A new study of YouTube exposed what it called a “conspiracy ecosystem” of content creators that tried to connect prominent conservatives with a well-known racist and package them together as “far-right” or “reactionary” “extremists.”
The study, published Tuesday, exposed the “Alternative Influence Network” and featured top conservatives like the Daily Wire’s Ben Shapiro and Andrew Klavan, the Prager Institute’s Dennis Prager, and University of Toronto Prof. Jordan Peterson. It then attempted to link them with racists like Richard Spencer and accuse them all of having a harmful “impact” “on vulnerable and underrepresented populations — the LGBTQ community, women, immigrants, and people of color.”
Author Rebecca Lewis deemed the entire collection — from moderate conservatives to full-blown racists — “reactionary,” a term the report employed 13 times in order to hammer home that everyone mentioned was part of the same “extremist” network. “Extremist” was used 25 times in the report.
In short, it was a hit job and one designed to pressure YouTube to limit their reach. “YouTube must respond with policies that account for influence and amplification, as well as social networks,” demanded the report.
The report was produced by Data & Society, a non-profit group funded by major Democratic allies including billionaire George Soros’ Open Society Institute and The New York Times. Its purported aim was to alert online platforms, particularly Youtube, how the right uses “the same techniques that brands and other social media influencers use to build followers and garner traffic.” This group of people used these techniques “as a way to sell users on a specific right-wing ideology.”
The report claimed, “YouTube is a principle online news source for young people. Which is why it is concerning that Youtube, a subsidiary of Google, has become the single most important hub by which an extensive network of far-right influencers profit from broadcasting propaganda to young viewers.”
The goal was simple: Data & Society was pointing the finger at popular right-wing posters on YouTube, painting them as radical and saying that the platform must do something about their influence.
According to Lewis’ findings, a large contributing factor to the proliferation of these right-wing views is the interconnectedness between content creators. The report claimed, “Social networking between influencers makes it easy for audience members to be incrementally exposed to, and come to trust, even more extremist political positions.”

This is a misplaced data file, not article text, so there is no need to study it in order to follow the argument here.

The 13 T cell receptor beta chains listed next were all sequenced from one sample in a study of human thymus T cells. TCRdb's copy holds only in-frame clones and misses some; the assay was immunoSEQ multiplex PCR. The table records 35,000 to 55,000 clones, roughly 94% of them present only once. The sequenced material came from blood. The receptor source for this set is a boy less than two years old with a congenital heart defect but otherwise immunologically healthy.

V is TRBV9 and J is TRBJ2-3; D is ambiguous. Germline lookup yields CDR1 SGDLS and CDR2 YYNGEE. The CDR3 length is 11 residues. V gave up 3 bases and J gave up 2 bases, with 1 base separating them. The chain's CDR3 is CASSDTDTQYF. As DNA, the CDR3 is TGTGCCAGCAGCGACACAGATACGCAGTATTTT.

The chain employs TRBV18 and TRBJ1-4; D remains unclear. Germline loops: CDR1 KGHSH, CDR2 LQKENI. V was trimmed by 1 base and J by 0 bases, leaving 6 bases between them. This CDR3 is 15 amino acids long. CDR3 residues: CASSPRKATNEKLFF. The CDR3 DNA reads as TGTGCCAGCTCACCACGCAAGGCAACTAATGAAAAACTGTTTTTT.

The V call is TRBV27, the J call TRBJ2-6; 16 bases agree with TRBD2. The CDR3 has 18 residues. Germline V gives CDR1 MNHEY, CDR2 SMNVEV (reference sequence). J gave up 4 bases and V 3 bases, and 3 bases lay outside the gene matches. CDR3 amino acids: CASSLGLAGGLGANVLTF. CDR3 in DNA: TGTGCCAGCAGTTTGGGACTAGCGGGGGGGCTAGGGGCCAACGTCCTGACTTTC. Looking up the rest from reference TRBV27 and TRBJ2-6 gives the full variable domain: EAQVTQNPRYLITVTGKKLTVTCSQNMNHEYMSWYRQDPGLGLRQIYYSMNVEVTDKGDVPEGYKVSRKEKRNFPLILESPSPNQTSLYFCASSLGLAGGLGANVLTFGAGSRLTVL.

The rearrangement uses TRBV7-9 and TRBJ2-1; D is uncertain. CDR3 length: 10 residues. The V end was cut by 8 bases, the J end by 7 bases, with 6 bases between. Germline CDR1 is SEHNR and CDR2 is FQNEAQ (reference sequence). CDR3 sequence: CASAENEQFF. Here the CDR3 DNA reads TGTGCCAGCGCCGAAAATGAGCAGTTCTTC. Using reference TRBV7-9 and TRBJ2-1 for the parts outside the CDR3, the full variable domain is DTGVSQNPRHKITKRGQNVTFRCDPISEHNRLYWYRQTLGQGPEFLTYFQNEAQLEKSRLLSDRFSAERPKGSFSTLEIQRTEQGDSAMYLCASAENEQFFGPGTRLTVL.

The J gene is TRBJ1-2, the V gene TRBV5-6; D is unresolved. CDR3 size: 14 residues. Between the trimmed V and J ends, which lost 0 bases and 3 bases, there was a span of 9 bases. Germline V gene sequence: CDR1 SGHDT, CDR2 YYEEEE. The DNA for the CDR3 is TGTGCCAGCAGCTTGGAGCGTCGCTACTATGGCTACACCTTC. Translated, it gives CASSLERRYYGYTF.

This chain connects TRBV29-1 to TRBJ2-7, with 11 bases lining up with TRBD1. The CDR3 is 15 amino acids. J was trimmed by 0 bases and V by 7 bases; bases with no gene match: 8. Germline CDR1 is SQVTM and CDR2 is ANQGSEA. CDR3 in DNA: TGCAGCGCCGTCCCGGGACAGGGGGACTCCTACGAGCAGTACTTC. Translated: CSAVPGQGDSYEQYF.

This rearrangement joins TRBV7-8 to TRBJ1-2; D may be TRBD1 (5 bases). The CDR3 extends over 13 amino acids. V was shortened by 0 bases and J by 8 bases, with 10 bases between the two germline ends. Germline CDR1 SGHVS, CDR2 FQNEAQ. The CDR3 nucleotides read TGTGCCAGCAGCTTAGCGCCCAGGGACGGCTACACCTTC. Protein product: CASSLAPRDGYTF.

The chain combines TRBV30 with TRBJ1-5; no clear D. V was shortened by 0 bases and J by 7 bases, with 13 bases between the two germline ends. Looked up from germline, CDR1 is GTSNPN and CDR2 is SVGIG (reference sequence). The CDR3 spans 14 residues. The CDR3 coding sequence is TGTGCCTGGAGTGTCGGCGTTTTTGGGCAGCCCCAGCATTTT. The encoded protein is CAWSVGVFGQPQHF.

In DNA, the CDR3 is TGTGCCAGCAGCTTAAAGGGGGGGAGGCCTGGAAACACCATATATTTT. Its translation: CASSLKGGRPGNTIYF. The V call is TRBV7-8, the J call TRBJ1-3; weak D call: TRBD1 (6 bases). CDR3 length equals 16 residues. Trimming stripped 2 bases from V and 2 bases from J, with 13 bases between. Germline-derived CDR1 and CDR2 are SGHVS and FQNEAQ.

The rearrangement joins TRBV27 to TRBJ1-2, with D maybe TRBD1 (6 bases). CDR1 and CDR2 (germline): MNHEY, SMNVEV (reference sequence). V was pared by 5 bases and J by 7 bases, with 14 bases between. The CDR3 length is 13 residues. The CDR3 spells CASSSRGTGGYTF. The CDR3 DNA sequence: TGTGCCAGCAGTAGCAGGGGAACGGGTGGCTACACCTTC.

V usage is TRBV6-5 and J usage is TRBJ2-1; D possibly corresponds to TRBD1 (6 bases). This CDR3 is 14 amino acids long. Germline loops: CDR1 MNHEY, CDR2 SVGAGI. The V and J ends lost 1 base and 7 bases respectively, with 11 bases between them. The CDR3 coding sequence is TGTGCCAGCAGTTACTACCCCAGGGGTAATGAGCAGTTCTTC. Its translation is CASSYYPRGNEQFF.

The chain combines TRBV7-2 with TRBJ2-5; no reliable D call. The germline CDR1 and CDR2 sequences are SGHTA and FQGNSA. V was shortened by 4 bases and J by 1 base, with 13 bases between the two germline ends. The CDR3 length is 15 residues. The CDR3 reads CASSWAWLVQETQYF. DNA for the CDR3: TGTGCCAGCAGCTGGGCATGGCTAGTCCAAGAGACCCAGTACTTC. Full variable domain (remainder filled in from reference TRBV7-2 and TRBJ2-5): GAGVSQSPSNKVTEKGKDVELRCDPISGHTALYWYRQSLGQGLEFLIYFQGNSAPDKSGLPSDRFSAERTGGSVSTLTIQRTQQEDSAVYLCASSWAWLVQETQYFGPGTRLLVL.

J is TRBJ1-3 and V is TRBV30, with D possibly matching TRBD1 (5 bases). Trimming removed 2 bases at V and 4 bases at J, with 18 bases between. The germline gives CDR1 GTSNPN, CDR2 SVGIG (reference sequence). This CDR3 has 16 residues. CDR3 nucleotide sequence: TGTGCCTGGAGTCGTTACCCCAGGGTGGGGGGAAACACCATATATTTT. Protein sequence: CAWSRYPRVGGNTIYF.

Data & Society offered a neat little visual representation of this statement. It displayed a grouping of political content creators, from Shapiro to Spencer. In the visual, the influencers were represented by boxes of varying shades of red. The more influence a person was purported to have on the site, the darker (and larger) the box would be. Between the 65 names lines were drawn to show the alleged connections between each YouTuber.
The caption stated, “Each line indicates that two connected influencers appeared in the same YouTube video during the period of January 1, 2017, and April 1, 2018, serving as guests, hosts or collaborator.” The chart even included one scenario that showed “how conservative pundit Ben Shapiro is connected to white nationalist Richard Spencer.” What makes that even more insane is Shapiro is Jewish.
Lewis would have internet users believe that once they’ve opened themselves to views from mainstream conservative pundits, such as Shapiro, they are opening up a Pandora’s box that leads to further exposure to alt-right extremists. It’s a veritable hate map used to smear the opinions that the media doesn’t agree with. All tech has to do is pull the trigger.
Tim Pool, an independent journalist known for his live coverage of Occupy Wall Street, slammed the study for throwing him in with the “reactionary right.” He tweeted, “The study is literal fake news. I don't understand how this passes muster at all and I believe @datasociety needs to issue a correction immediately.” He also pointed out how contrived the supposed “network” is, saying, “Most of the actual connections were interviews at breaking news events. One was a scheduled sit down interview (Rubin.)”
Software developer Marlene Jaeckel also criticized the study, “It is outrageous and defamatory to classify James Damore as an ideological ‘extremist influencer’ because he appeared as a guest on some podcasts, YouTube shows, and recorded panel discussions.” She blasted Lewis, saying that such hamfisted associations have called the “credibility of your ‘report’ into question.”